'The issue of reparations is really gaining momentum; it does feel like we are moving.’
Britain Yearly Meeting (BYM) hosted the UK’s first reparations conference organised by the All-Party Parliamentary Group on Afrikan Reparations (APPG-AR) this month.
The conference, at Friends House in Euston, brought together parliamentarians, campaigners, institutions and others to discuss reparations and the continued exploitation of peoples of African descent across the world.
Hosted as part of ongoing Quaker discernment on how to make meaningful reparations for the trans-Atlantic slave trade and colonialism, the free conference featured sessions on issues related to reparatory justice from education to environmental justice.
Edwina Peart, the inclusion and diversity coordinator for BYM, said: ‘It was wonderful that we were able to share our building in this way. The issue of reparations is really gaining momentum; it does feel like we are moving.’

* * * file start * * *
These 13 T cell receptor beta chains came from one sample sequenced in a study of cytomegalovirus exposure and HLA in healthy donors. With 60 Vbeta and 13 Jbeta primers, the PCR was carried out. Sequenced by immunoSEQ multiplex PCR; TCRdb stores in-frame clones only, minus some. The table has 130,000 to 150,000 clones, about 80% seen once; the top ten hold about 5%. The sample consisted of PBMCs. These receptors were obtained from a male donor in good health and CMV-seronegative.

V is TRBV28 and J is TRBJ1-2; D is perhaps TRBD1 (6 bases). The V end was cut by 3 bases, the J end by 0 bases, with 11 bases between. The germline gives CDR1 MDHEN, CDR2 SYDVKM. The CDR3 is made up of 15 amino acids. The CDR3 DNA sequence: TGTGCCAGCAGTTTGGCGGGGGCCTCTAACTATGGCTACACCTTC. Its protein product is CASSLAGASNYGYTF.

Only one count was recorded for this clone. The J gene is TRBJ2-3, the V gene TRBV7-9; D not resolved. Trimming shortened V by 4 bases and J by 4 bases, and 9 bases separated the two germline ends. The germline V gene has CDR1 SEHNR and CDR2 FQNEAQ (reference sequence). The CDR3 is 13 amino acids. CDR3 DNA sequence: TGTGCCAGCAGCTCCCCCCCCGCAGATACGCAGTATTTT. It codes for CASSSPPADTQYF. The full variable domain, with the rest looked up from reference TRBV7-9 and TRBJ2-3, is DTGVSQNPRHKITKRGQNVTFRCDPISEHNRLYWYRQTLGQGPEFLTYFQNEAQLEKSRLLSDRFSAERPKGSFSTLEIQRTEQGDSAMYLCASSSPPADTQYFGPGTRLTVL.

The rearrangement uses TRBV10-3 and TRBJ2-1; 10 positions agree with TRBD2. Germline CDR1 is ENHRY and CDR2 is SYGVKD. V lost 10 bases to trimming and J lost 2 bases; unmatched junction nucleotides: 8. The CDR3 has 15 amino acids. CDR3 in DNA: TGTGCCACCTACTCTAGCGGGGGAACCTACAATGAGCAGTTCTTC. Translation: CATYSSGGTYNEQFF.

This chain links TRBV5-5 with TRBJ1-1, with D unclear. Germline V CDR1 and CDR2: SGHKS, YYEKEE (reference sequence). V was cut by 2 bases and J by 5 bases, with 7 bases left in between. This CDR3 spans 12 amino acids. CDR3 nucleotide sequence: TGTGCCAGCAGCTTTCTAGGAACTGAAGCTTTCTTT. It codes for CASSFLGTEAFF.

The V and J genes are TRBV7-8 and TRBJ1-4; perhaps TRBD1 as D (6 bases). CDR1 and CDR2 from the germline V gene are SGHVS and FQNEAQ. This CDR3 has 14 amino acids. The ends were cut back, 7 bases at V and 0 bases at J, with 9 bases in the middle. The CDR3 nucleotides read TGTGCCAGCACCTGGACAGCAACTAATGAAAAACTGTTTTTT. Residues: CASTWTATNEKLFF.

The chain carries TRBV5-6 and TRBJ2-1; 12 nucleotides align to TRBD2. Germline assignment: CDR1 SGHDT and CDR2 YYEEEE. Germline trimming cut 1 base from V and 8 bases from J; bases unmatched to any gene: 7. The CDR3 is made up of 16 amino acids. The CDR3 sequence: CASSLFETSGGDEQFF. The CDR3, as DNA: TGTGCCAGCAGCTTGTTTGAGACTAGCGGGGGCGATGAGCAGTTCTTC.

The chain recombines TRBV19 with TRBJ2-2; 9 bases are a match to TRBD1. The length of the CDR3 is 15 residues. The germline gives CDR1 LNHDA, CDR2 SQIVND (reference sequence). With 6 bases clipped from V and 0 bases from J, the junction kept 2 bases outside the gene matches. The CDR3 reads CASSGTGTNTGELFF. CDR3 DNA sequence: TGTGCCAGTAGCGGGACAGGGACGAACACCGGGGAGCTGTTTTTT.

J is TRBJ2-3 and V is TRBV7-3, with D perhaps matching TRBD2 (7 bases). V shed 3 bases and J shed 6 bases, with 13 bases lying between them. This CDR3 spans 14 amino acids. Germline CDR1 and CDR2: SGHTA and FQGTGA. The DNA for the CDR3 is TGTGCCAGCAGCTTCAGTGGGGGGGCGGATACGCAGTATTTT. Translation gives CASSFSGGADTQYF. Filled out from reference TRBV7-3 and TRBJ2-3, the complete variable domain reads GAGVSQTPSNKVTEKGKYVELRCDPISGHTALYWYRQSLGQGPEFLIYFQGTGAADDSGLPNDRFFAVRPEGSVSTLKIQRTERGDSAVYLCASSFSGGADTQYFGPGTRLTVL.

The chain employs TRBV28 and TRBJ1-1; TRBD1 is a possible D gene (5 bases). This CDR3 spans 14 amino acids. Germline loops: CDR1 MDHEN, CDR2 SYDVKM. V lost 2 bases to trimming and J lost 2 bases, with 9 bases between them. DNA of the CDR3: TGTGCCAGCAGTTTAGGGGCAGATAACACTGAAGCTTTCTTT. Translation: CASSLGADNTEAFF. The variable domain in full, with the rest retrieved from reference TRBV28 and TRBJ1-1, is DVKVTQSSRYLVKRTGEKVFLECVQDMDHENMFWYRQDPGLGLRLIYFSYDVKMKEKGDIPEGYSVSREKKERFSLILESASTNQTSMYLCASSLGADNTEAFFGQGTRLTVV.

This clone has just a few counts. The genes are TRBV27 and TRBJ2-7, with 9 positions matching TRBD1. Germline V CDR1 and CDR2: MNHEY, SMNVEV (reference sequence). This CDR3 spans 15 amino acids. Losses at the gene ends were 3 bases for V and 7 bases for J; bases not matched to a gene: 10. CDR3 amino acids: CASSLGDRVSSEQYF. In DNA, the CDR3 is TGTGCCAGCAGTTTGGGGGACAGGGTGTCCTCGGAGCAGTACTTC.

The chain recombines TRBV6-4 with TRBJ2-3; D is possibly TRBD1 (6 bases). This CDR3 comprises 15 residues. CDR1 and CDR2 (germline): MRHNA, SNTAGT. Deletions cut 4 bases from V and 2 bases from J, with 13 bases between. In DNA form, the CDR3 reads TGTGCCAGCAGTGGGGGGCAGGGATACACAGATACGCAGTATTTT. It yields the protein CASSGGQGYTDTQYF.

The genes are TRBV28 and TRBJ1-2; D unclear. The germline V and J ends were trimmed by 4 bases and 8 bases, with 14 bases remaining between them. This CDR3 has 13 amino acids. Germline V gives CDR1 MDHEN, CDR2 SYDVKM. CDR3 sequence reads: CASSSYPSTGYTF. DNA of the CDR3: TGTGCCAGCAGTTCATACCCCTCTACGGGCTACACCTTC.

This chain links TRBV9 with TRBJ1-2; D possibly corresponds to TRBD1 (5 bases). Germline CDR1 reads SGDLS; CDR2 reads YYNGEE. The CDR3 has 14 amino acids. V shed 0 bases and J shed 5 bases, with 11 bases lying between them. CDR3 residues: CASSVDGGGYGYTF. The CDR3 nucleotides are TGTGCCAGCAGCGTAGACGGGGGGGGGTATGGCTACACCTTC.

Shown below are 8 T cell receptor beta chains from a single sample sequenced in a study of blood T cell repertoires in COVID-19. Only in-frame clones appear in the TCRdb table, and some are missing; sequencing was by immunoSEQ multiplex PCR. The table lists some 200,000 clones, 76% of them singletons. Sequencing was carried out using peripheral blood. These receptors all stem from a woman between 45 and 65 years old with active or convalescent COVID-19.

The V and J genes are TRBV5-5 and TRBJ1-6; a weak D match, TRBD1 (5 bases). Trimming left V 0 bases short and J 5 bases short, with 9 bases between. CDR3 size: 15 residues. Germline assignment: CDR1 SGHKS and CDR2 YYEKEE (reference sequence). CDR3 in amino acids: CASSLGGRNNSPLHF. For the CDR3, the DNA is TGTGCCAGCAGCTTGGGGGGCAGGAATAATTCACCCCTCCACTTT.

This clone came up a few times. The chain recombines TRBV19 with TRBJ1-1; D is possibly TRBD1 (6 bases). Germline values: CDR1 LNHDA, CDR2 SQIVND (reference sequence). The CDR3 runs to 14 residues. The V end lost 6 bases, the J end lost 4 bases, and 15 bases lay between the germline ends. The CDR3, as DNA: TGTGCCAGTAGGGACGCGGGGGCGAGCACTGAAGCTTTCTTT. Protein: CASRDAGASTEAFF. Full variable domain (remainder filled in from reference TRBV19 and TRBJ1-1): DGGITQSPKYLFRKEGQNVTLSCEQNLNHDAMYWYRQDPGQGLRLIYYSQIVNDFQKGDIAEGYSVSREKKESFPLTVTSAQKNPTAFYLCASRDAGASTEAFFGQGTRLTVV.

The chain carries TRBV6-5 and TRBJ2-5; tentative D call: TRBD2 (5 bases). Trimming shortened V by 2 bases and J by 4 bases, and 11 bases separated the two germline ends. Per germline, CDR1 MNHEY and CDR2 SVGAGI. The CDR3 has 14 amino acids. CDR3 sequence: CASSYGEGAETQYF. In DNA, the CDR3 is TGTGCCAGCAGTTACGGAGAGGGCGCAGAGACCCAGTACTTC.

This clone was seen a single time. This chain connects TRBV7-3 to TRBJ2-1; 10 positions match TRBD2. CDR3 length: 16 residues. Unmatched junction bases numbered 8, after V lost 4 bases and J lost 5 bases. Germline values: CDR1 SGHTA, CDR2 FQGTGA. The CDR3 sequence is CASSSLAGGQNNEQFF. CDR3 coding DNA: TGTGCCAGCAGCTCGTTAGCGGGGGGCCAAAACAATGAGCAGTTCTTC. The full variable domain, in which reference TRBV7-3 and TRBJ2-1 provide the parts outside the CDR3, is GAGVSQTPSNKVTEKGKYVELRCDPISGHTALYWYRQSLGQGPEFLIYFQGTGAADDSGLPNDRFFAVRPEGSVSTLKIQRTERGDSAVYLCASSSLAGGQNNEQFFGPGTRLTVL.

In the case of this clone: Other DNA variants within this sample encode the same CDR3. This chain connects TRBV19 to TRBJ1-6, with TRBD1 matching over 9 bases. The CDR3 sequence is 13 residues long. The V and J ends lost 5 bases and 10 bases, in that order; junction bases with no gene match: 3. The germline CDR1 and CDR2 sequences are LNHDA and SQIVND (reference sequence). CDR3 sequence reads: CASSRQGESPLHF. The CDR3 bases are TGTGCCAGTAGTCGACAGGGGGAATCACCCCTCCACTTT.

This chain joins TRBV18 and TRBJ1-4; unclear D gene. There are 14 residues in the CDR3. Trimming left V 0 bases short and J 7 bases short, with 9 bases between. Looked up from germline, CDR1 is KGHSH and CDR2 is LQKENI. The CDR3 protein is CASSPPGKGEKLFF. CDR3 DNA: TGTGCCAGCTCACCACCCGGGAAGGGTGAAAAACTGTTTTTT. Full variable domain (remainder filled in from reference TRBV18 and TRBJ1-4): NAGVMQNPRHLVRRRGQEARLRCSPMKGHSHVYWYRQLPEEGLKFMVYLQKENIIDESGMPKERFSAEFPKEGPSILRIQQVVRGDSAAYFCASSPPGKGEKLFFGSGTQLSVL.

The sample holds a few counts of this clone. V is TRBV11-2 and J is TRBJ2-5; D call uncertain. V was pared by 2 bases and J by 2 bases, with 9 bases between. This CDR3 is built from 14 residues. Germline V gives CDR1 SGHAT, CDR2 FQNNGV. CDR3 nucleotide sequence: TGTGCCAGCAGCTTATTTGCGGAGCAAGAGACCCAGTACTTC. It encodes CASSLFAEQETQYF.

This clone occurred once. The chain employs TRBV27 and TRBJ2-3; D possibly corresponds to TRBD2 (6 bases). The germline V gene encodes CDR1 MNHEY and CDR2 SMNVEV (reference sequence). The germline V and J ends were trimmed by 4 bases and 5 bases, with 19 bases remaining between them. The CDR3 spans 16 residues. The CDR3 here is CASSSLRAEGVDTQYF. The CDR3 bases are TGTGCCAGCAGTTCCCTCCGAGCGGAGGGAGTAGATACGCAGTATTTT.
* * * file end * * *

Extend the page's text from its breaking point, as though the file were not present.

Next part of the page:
The conference showed increasing collaboration, she added, encompassing, not just reparations to Caribbean nations affected by the slave trade, but the impact on African countries.
‘For example, the Caricom group of Caribbean nations, whose ten-point plan for reparations was discussed at the conference, are to meet with the African Union to discuss their view of the issue,’ Edwina Peart said.
Speakers included Diane Abbott MP; Kwame Kwei-Armah, artistic director of the Young Vic; and Kimani Nehusi, a professor at Temple University.
Siobhán Haire, the deputy recording clerk for BYM, also contributed to a panel discussing the complex history of churches in enslavement of African peoples and the need to decolonise the aid sector.
The APPG-AR, founded in 2021 and chaired by Bell Ribeiro-Addy MP, brings together parliamentarians, campaigners and communities. It explores policy proposals on reparations and development and how best to redress the legacies of African enslavement and colonialism.
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